Pacific American Fisheries v. Alaska
Annotate this Case
269 U.S. 269 (1925)
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U.S. Supreme Court
Pacific American Fisheries v. Alaska, 269 U.S. 269 (1925)
Pacific American Fisheries v. Alaska
Argued November 24, 1925
Decided December 7, 1925
269 U.S. 269
CERTIORARI TO THE CIRCUIT COURT OF APPEALS
FOR THE NINTH CIRCUIT.
1. A graduated surtax on salmon canneries of five cents per case of the product packed on all cases in excess of 10,000 and not more than 25,000; ten cents per case on all from 25,000 to 40,000; fifteen cents per case on all from 40,000 to 50,000, and twenty-five cents per case on all in excess of 50,000, is within the taxing power conferred on the Alaska Legislature by the Organic Act of August 24, 1912. P. 269 U. S. 276.
2. This tax is not inconsistent with the provision of the Organic Act that the authority therein granted to the legislature to alter; modify and repeal laws in force in Alaska shall not extend to the game, fish, and fur seal laws, which is coupled with the proviso that the restriction shall not operate to prevent the legislature from imposing other and additional taxes and licenses. P. 269 U. S. 277.
3. Semble that the purpose of this restriction was to prevent the Territory from doing away with fish protection. Id.
4. In exercising its taxing power on canneries, the legislature may consider collateral advantages of fish protection. Id.
5. The tax, by discriminating against large canneries in favor of small ones, does not contravene the Fifth Amendment, since classification of taxes by the amount of the corpus taxed is valid when, as here, the inequalities are based on intelligible grounds of policy. P. 269 U. S. 278.
2 F.2d 9 affirmed.
Certiorari to a judgment of the circuit court of appeals affirming a judgment of the United States District Court in Alaska in favor of the Territory, in an action to collect license taxes.
MR. JUSTICE HOLMES delivered the opinion of the Court.
This is a suit by the Territory of Alaska to recover from the petitioner, Pacific American Fisheries, license taxes alleged to be due upon cases of salmon packed by the defendant at four canneries named. The defendant in its answer set up that the territorial taxing act was contrary to the Act of Congress of August 24, 1912, c. 387, § 3, 37 Stat. 512, creating a legislative assembly in the Territory of Alaska, and to the Constitution of the United
States. The territory demurred; there was a judgment for the plaintiff, and this was affirmed by the circuit court of appeals. 2 F.2d 9. A writ of certiorari was granted by this Court. 267 U.S. 589.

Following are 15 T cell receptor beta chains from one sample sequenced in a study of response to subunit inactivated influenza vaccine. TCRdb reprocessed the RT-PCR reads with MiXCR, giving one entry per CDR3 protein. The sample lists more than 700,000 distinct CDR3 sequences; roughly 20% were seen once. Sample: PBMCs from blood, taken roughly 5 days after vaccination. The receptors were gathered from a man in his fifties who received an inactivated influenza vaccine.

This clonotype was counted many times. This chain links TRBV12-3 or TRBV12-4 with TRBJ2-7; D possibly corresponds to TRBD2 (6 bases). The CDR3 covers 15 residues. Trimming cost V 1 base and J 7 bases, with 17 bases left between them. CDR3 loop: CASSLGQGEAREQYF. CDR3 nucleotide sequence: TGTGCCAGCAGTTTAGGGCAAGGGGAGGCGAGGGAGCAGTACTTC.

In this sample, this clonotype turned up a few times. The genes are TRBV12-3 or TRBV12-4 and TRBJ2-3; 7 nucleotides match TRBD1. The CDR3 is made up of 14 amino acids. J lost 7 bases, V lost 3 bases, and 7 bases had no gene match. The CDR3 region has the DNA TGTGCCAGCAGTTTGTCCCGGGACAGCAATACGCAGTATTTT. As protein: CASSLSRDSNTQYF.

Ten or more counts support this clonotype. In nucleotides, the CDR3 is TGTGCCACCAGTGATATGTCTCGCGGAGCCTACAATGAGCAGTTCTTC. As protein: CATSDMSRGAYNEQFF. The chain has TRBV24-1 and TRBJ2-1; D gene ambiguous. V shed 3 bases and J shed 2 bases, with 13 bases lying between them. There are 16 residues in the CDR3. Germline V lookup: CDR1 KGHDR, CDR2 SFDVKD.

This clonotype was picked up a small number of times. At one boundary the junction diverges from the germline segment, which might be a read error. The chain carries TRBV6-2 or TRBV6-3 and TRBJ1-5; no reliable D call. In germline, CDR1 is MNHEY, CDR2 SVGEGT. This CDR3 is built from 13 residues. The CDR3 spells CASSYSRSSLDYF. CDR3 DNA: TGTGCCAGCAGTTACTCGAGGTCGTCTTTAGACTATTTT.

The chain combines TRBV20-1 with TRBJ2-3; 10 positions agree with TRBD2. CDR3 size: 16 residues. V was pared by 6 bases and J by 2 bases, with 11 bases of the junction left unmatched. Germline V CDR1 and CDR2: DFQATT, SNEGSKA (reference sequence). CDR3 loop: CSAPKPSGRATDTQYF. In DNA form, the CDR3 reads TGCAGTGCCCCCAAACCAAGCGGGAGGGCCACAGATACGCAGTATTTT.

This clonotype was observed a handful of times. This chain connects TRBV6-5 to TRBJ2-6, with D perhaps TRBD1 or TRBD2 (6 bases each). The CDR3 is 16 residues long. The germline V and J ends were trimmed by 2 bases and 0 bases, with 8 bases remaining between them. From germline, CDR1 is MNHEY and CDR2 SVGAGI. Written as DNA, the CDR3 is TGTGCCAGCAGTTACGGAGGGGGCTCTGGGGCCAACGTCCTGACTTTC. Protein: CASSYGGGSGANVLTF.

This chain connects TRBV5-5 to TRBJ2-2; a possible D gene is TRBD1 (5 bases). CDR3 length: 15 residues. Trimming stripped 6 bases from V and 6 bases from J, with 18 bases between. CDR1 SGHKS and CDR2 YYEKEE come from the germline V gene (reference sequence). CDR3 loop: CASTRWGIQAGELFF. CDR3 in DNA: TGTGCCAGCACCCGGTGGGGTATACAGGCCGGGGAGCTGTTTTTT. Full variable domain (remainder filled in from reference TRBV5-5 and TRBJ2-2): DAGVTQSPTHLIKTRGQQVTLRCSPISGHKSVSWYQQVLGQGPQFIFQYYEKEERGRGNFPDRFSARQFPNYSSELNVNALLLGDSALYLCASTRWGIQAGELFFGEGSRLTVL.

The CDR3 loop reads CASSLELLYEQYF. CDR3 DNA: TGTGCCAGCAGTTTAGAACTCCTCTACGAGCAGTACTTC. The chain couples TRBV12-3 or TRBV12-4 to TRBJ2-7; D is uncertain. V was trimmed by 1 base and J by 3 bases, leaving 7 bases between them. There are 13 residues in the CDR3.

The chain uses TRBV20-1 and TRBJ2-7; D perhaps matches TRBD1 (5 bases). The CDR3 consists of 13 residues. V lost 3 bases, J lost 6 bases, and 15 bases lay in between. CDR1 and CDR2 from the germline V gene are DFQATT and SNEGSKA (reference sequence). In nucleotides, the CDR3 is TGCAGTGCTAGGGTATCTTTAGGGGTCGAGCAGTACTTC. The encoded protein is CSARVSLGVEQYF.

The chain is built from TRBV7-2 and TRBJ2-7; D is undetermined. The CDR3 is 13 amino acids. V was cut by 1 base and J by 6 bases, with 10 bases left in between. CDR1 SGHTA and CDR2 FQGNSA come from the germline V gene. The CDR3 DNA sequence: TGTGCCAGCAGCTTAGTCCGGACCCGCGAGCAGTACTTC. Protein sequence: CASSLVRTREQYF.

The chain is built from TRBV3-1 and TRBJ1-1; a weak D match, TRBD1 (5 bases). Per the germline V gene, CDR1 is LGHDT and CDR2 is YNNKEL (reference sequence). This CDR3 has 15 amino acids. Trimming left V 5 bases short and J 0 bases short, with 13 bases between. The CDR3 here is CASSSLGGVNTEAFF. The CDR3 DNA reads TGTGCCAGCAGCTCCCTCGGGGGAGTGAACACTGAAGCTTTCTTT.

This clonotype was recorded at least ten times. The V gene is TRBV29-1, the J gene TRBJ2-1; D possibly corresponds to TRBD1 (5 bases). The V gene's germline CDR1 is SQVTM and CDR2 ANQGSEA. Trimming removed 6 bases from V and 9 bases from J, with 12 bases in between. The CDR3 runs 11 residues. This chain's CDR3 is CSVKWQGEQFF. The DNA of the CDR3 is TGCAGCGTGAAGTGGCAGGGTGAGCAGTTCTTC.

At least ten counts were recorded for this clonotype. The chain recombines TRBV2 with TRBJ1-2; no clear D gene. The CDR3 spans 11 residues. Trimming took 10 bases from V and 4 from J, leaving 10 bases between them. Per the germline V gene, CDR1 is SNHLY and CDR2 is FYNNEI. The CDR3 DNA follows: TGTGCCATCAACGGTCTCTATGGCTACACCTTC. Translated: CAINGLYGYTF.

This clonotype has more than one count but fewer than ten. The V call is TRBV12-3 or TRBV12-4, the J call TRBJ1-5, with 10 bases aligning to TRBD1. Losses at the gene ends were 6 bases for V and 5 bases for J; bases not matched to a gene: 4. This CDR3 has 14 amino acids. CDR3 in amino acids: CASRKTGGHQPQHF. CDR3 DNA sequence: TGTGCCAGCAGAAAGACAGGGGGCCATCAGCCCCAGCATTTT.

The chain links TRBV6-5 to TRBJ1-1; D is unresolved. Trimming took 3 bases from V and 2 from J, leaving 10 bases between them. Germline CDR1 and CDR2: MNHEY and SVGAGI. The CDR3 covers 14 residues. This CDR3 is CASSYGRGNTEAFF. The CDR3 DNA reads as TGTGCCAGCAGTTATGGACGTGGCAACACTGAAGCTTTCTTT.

The taxes in question were imposed by c. 101, § 1, Laws of Alaska, 1923, amending c. 31 of the Laws of 1921. By (c) of that subdivision, salmon canneries, after a tax by (b) of ten cents per case, are charged an additional tax on a pack of kings, reds, and sockeyes, counted together at any one cannery, as follows: on all cases in excess of ten thousand and not more than twenty-five thousand, five cents per case; in excess of twenty-five thousand and not more than forty thousand, ten cents per case; in excess of forty thousand and not more than fifty thousand, fifteen cents per case, and on all in excess of fifty thousand, twenty cents per case. Similarly, in (d) and (e), a tax of four and one-half cents per case is imposed on medium reds, cohoes, and pinks, with additional taxes for each increase of numbers as in the previous subdivision. By (f), chums are taxed three cents per case. The petitioner says that this graduated tax is inconsistent with the Act of Congress mentioned, which provides that the authority therein granted to alter, amend, modify and repeal laws in force in Alaska should not extend to the game, fish, and fur seal laws, and presses this contention notwithstanding the further proviso that this provision shall not operate to prevent the legislature from imposing other and additional taxes or licenses. The petitioner also says that the classification upon which the surtax is based is unreasonable, and a denial of due process of law, contrary to the Fifth Amendment of the Constitution of the United States. No question is raised about the uniform tax of ten cents per case imposed by (b). That has been paid.